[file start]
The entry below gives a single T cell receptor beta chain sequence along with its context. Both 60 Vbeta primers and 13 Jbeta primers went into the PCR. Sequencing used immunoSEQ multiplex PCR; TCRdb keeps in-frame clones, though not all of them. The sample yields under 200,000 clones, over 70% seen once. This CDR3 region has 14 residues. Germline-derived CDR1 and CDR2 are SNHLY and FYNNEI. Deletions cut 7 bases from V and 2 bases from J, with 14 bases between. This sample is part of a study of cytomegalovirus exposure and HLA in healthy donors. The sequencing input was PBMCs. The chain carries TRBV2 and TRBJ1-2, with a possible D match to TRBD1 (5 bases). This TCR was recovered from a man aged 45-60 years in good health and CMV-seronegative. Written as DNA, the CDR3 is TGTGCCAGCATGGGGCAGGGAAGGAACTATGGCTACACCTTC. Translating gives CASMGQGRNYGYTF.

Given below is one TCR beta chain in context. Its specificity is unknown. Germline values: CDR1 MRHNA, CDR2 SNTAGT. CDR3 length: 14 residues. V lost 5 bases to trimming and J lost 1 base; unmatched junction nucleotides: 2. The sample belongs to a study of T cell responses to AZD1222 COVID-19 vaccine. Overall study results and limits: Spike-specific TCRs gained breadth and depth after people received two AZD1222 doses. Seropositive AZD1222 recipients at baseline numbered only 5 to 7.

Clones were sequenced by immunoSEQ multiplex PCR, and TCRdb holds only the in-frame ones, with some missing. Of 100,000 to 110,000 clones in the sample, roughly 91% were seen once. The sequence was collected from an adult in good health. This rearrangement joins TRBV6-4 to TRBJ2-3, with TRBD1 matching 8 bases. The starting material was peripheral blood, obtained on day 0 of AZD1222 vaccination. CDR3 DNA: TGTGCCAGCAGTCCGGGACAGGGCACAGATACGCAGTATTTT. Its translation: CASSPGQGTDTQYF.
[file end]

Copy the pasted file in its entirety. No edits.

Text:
The entry below gives a single T cell receptor beta chain sequence along with its context. Both 60 Vbeta primers and 13 Jbeta primers went into the PCR. Sequencing used immunoSEQ multiplex PCR; TCRdb keeps in-frame clones, though not all of them. The sample yields under 200,000 clones, over 70% seen once. This CDR3 region has 14 residues. Germline-derived CDR1 and CDR2 are SNHLY and FYNNEI. Deletions cut 7 bases from V and 2 bases from J, with 14 bases between. This sample is part of a study of cytomegalovirus exposure and HLA in healthy donors. The sequencing input was PBMCs. The chain carries TRBV2 and TRBJ1-2, with a possible D match to TRBD1 (5 bases). This TCR was recovered from a man aged 45-60 years in good health and CMV-seronegative. Written as DNA, the CDR3 is TGTGCCAGCATGGGGCAGGGAAGGAACTATGGCTACACCTTC. Translating gives CASMGQGRNYGYTF.

Given below is one TCR beta chain in context. Its specificity is unknown. Germline values: CDR1 MRHNA, CDR2 SNTAGT. CDR3 length: 14 residues. V lost 5 bases to trimming and J lost 1 base; unmatched junction nucleotides: 2. The sample belongs to a study of T cell responses to AZD1222 COVID-19 vaccine. Overall study results and limits: Spike-specific TCRs gained breadth and depth after people received two AZD1222 doses. Seropositive AZD1222 recipients at baseline numbered only 5 to 7.

Clones were sequenced by immunoSEQ multiplex PCR, and TCRdb holds only the in-frame ones, with some missing. Of 100,000 to 110,000 clones in the sample, roughly 91% were seen once. The sequence was collected from an adult in good health. This rearrangement joins TRBV6-4 to TRBJ2-3, with TRBD1 matching 8 bases. The starting material was peripheral blood, obtained on day 0 of AZD1222 vaccination. CDR3 DNA: TGTGCCAGCAGTCCGGGACAGGGCACAGATACGCAGTATTTT. Its translation: CASSPGQGTDTQYF.